( )
  write-review | Nov 4, 2021 |
A historical thriller based on the Munich Treaty of 1938. ( )
  sujitacharyya | Sep 25, 2021 |
Reading a book where the outcome is essentially ordained (I assumed that Harris would not be changing history here) can be a frustrating experience or it can be a chance to delve into characters and actions that while not changing to actual outcome do exhibit courage. I always like the way Harris immerses you in the time and place of his novels and I found the two main characters to be complex and worth getting to know. I also feel like I learned a lot about Neville Chamberlain and will not be so quick to attack his choices from the safe perch of 100% perfect backwards vision. ( )
  MarkMad | Jul 14, 2021 |
Harris has produced fictional inside view of what happened behind the closed doors of the 1938 Munich negotiations to curtail a war over the Sudetenland. While the main characters such as Hitler, Chamberlain, Mussolini. Ciano, Horace Wilson, Keitel play out their roles in the historical context of the crisis, Harris adds fictional characters who while heavily involved in the plot, illustrate the other issues playing out in Nazi Germany and struggling England of the period.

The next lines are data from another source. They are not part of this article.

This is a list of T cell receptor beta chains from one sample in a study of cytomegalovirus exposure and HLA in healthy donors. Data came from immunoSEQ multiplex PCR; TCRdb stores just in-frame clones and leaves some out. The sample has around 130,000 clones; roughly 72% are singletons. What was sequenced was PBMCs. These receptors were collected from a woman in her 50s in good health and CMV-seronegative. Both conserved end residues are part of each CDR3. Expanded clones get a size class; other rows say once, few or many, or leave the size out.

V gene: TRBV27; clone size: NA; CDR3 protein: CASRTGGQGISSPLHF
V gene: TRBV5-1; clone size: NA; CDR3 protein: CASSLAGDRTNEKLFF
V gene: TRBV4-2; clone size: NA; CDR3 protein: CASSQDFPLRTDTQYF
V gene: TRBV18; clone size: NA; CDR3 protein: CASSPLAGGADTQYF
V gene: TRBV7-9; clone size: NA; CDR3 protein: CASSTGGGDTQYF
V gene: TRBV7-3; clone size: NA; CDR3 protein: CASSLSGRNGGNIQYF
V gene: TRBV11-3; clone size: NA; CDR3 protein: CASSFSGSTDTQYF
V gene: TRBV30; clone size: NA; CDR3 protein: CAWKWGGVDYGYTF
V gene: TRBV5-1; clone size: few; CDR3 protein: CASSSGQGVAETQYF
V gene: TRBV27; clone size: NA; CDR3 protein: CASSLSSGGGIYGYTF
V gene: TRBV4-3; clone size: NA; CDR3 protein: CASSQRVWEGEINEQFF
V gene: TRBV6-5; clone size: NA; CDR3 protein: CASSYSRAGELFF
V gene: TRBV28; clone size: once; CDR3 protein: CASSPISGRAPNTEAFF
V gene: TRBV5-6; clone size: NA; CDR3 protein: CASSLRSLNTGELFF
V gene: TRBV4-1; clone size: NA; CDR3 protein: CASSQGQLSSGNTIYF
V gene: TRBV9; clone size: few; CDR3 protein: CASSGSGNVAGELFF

The reader is introduced to anti-Hitler movement that was peculating in Germany in 1938. In England, the government was faced with a populace that still remembered the slaughter of WW I and did not want another war. Using a couple of the fictional characters, Harris introduces the reader to the concentration camps and the attacks on the Jews and how this terrorized the German citizen who did not agree with Hitler's policies.